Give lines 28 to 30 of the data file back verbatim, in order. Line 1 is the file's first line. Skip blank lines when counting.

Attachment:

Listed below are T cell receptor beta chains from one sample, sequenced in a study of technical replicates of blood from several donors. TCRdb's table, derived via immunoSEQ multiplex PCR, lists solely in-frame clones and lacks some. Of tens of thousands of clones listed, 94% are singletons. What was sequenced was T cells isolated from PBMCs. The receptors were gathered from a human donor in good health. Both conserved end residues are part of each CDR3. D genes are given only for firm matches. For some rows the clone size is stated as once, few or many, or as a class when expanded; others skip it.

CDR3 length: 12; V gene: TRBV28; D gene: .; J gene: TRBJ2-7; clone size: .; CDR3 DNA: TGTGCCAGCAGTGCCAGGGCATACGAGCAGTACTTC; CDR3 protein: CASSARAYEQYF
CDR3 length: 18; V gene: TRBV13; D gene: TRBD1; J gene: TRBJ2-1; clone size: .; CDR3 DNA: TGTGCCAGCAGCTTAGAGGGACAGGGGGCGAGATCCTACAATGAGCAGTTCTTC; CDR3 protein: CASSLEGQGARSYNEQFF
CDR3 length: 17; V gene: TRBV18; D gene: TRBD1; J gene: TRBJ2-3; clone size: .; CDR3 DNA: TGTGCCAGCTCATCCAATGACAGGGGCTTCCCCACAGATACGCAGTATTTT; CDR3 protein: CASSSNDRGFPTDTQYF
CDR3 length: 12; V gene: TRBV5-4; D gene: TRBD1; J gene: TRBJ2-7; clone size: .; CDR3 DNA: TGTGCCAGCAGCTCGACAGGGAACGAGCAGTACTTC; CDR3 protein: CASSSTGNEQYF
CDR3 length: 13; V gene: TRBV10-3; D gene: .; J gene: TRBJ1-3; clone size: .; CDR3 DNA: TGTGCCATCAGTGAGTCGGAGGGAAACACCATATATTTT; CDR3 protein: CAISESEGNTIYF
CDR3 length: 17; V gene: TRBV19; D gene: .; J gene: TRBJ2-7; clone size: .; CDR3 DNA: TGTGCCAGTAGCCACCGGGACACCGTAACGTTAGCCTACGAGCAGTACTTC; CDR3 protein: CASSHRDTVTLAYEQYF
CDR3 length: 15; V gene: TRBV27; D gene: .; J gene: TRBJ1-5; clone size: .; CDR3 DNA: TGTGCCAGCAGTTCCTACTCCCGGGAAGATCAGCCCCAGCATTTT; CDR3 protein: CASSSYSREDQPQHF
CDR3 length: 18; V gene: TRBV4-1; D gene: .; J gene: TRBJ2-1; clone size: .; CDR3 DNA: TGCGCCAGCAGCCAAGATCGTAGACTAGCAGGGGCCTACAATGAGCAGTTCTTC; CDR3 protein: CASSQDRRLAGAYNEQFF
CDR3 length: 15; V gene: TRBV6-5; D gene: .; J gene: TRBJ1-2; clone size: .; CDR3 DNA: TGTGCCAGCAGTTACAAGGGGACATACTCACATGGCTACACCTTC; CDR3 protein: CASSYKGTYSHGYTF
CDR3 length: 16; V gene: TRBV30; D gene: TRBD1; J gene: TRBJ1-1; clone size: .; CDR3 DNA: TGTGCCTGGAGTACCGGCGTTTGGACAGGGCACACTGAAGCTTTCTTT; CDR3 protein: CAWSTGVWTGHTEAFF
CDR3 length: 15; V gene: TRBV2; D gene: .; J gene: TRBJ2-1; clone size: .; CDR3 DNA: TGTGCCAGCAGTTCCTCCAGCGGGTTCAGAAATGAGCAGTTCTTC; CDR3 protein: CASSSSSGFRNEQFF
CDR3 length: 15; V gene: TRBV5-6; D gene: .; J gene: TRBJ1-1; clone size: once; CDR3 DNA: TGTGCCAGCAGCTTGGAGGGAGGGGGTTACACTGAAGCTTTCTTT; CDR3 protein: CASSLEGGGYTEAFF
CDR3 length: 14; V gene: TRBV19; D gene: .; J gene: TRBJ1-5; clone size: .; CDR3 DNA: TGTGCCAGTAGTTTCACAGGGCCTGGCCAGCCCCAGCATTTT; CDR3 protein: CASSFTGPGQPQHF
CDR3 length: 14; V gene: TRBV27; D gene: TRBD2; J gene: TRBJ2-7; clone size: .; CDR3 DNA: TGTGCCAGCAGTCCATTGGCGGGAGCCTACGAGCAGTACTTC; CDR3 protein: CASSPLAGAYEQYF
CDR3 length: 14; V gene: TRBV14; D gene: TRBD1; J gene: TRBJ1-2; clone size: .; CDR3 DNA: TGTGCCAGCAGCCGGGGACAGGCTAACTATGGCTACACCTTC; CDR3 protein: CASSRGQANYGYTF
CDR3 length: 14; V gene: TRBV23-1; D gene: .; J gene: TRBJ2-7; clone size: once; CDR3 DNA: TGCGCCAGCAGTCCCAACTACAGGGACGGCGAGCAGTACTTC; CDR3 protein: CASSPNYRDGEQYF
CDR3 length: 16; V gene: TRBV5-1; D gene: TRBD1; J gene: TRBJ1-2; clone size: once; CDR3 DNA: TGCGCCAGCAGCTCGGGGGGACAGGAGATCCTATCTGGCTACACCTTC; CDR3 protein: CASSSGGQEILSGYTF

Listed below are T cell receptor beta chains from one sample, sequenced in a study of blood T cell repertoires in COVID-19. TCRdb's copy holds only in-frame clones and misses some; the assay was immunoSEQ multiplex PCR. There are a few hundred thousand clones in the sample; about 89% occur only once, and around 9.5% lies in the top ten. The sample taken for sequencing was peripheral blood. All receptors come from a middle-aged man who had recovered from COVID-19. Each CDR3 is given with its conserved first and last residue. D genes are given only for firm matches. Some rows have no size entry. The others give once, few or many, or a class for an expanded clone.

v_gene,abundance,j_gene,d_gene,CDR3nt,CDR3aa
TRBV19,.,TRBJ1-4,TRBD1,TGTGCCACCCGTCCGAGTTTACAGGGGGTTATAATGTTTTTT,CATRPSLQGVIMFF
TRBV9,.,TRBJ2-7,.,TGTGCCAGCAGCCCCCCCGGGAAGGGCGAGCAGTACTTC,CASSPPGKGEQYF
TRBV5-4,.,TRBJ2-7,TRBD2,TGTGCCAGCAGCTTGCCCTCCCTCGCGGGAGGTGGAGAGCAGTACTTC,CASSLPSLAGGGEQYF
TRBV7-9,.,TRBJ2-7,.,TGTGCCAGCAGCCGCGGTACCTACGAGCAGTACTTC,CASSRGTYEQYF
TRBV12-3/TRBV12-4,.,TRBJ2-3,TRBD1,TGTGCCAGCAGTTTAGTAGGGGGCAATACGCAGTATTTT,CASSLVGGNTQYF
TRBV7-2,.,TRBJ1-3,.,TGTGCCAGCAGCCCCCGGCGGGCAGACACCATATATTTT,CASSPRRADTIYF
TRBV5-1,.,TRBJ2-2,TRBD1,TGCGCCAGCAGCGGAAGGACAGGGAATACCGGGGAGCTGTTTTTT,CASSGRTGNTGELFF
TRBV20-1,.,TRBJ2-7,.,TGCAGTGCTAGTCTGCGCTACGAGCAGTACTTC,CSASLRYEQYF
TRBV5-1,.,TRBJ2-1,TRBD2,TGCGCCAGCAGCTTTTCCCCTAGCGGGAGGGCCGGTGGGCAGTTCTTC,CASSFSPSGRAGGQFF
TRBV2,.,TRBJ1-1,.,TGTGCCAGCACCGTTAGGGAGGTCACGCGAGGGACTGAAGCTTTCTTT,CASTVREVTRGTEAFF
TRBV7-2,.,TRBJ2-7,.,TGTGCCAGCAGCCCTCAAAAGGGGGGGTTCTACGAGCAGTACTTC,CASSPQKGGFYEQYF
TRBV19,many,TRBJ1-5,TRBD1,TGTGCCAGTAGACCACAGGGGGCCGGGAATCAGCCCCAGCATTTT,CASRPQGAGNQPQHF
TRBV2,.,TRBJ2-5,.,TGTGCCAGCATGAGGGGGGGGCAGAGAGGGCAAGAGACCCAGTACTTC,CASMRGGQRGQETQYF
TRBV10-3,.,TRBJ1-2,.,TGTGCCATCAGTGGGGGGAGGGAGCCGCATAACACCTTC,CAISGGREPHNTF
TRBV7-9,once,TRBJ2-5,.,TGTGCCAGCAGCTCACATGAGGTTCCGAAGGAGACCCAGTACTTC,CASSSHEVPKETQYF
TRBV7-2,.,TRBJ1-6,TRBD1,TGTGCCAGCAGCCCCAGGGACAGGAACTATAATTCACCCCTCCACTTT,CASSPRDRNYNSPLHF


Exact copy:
TRBV20-1,.,TRBJ2-7,.,TGCAGTGCTAGTCTGCGCTACGAGCAGTACTTC,CSASLRYEQYF
TRBV5-1,.,TRBJ2-1,TRBD2,TGCGCCAGCAGCTTTTCCCCTAGCGGGAGGGCCGGTGGGCAGTTCTTC,CASSFSPSGRAGGQFF
TRBV2,.,TRBJ1-1,.,TGTGCCAGCACCGTTAGGGAGGTCACGCGAGGGACTGAAGCTTTCTTT,CASTVREVTRGTEAFF